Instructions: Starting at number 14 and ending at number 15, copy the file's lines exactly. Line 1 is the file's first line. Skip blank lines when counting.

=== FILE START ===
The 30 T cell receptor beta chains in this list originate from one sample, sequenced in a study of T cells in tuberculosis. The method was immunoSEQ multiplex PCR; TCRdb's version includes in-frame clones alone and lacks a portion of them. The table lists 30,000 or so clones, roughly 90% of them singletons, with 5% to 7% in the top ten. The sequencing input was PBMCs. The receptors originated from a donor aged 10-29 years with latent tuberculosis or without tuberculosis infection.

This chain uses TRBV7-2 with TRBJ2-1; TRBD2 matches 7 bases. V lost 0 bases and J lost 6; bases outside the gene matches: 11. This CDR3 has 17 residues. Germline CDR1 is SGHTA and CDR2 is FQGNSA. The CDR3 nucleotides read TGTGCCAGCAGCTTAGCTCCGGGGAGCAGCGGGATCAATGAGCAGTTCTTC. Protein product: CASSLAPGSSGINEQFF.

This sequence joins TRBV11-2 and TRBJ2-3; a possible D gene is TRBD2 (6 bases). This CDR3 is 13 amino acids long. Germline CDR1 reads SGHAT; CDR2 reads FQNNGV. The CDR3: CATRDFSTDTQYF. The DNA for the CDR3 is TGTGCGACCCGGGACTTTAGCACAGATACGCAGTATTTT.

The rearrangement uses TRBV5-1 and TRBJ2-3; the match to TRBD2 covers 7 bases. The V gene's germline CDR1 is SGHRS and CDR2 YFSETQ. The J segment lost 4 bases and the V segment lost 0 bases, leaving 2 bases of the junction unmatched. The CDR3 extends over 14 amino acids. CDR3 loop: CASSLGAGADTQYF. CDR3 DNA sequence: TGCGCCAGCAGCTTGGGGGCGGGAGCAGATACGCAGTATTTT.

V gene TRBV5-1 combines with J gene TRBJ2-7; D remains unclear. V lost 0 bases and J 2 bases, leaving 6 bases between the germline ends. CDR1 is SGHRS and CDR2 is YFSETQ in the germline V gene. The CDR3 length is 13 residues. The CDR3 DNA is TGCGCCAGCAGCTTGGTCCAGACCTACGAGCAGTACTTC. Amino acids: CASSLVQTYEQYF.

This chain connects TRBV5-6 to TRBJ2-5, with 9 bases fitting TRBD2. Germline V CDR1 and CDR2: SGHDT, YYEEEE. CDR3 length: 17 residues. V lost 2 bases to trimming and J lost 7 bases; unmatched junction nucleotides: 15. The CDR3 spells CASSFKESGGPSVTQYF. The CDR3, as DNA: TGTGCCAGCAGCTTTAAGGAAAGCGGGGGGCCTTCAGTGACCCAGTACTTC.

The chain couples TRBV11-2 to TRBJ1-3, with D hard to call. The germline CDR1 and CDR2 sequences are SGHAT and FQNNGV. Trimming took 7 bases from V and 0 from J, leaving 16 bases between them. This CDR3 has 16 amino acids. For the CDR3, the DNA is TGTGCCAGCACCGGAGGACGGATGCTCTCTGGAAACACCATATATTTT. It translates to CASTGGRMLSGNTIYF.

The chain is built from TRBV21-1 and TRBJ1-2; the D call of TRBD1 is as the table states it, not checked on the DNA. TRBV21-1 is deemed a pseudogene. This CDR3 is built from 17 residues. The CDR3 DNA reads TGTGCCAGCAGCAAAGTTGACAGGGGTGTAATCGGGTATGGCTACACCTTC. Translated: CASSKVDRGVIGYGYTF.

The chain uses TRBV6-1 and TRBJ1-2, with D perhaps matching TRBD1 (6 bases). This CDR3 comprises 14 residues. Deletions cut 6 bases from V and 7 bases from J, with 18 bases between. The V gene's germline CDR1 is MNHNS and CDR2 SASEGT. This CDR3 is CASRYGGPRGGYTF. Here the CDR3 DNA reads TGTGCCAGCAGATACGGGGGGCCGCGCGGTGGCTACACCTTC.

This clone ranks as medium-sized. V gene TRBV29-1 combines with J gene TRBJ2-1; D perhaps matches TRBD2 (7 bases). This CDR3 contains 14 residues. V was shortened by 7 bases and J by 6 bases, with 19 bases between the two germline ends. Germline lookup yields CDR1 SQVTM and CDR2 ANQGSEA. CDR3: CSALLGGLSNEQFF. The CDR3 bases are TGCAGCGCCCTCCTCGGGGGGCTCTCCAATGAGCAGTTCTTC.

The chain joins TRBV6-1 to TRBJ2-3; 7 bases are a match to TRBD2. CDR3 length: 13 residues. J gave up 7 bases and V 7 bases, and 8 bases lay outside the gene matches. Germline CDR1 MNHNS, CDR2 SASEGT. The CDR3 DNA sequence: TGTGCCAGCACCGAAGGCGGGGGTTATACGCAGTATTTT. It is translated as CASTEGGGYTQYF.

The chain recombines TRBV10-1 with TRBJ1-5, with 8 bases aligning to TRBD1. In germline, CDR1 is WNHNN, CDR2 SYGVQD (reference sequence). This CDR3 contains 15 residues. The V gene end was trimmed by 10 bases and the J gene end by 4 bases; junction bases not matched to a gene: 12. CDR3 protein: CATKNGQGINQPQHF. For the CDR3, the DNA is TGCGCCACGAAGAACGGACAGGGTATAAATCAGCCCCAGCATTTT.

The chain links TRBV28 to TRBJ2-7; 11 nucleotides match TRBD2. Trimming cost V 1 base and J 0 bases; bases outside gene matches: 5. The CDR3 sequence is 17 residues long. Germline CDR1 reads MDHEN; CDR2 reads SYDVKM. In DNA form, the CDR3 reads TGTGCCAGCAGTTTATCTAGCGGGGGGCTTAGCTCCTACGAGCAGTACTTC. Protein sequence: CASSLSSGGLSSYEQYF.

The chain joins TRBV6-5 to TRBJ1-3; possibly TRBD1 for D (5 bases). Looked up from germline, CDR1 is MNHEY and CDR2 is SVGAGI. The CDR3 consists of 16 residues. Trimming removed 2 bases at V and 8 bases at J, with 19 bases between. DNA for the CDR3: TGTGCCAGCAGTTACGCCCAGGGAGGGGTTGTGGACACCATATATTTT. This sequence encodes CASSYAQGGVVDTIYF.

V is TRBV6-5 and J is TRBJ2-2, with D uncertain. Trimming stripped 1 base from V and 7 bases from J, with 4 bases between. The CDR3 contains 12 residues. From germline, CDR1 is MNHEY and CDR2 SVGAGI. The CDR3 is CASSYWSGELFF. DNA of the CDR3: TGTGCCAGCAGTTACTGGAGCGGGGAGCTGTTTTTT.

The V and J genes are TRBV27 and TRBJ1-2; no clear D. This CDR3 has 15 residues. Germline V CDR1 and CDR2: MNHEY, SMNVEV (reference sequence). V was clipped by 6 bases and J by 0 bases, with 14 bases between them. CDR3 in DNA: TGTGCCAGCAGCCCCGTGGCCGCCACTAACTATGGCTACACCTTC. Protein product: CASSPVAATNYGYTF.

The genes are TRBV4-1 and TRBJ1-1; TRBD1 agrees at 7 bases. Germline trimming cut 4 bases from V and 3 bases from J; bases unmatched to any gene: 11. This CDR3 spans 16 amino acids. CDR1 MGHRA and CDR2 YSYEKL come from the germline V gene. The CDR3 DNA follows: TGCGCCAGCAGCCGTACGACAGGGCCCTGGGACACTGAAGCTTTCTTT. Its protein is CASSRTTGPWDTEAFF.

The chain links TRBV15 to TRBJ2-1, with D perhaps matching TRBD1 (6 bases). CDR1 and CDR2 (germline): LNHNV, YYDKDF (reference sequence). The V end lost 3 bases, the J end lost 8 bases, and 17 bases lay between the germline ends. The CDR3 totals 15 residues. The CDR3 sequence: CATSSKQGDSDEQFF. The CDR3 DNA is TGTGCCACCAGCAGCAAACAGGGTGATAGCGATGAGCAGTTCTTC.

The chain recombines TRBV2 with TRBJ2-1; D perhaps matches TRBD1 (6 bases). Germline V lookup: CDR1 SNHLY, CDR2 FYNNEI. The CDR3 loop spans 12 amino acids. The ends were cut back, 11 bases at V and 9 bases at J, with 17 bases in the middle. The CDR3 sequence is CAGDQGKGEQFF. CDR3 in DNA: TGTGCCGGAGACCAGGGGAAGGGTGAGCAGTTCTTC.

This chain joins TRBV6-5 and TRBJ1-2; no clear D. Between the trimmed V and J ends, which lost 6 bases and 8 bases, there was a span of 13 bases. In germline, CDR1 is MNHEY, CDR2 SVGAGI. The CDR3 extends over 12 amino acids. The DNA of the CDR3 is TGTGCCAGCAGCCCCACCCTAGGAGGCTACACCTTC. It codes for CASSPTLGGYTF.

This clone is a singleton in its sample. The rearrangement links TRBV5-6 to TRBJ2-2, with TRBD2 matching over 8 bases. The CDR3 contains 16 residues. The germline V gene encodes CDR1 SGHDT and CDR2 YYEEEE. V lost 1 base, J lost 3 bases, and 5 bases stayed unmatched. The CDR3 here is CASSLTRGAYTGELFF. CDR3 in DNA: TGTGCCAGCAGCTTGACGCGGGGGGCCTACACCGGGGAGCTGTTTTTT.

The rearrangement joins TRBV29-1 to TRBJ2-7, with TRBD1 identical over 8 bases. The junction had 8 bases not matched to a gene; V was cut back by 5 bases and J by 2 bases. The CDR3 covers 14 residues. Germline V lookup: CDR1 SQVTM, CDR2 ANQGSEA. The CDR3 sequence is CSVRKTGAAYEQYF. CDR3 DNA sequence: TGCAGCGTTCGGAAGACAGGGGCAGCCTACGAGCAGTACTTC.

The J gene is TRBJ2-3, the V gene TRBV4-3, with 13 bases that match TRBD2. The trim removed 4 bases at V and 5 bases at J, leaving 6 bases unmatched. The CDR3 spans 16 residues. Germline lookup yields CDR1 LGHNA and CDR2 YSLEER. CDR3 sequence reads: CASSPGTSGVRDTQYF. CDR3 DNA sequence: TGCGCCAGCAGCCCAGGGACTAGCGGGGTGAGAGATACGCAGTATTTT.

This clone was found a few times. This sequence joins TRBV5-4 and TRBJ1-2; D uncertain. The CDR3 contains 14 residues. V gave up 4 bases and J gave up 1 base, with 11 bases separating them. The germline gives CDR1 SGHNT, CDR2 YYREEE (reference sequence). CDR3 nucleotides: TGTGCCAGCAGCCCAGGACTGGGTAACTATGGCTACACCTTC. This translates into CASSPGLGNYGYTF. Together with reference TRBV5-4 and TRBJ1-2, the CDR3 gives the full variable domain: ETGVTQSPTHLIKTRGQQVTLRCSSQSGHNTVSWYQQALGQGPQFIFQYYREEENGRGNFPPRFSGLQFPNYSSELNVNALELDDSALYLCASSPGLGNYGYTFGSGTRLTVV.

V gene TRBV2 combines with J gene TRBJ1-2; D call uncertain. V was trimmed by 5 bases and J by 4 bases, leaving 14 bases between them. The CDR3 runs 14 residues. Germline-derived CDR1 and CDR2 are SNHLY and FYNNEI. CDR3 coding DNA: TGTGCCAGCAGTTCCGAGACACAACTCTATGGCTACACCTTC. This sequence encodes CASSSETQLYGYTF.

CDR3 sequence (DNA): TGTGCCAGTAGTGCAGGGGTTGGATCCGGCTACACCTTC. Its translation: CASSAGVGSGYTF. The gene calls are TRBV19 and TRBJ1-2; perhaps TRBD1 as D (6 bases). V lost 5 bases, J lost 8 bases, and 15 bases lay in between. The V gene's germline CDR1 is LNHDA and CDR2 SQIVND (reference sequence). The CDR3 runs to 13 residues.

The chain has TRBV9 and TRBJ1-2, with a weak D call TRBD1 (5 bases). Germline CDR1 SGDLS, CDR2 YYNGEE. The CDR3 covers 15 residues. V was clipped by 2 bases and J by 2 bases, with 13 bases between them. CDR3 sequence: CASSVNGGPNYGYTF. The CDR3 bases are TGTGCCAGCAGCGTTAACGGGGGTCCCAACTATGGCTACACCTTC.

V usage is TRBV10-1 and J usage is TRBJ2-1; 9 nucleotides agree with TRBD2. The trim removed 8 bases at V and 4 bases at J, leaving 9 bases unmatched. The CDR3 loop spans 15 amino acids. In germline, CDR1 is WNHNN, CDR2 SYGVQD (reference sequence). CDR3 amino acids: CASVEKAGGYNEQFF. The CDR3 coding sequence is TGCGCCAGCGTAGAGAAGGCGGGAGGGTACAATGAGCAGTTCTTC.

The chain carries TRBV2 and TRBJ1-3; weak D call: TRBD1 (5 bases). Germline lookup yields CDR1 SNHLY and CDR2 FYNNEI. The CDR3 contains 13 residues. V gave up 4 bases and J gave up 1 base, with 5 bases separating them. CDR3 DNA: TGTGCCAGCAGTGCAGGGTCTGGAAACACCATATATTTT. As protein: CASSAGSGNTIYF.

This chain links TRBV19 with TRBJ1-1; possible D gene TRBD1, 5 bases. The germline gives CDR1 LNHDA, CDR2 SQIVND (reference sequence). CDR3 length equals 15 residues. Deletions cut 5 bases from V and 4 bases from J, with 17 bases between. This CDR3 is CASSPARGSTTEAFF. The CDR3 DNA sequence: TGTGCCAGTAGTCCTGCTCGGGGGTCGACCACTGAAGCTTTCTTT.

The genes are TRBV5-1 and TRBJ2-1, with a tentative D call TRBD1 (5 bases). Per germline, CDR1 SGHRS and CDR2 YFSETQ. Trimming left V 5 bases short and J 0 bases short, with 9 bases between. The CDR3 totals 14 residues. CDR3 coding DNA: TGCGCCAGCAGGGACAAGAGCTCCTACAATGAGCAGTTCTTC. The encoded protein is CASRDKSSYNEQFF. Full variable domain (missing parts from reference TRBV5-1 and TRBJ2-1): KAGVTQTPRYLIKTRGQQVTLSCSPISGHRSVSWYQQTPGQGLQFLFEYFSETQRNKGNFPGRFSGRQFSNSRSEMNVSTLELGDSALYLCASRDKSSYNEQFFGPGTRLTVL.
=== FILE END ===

The chain joins TRBV6-5 to TRBJ1-3; possibly TRBD1 for D (5 bases). Looked up from germline, CDR1 is MNHEY and CDR2 is SVGAGI. The CDR3 consists of 16 residues. Trimming removed 2 bases at V and 8 bases at J, with 19 bases between. DNA for the CDR3: TGTGCCAGCAGTTACGCCCAGGGAGGGGTTGTGGACACCATATATTTT. This sequence encodes CASSYAQGGVVDTIYF.

V is TRBV6-5 and J is TRBJ2-2, with D uncertain. Trimming stripped 1 base from V and 7 bases from J, with 4 bases between. The CDR3 contains 12 residues. From germline, CDR1 is MNHEY and CDR2 SVGAGI. The CDR3 is CASSYWSGELFF. DNA of the CDR3: TGTGCCAGCAGTTACTGGAGCGGGGAGCTGTTTTTT.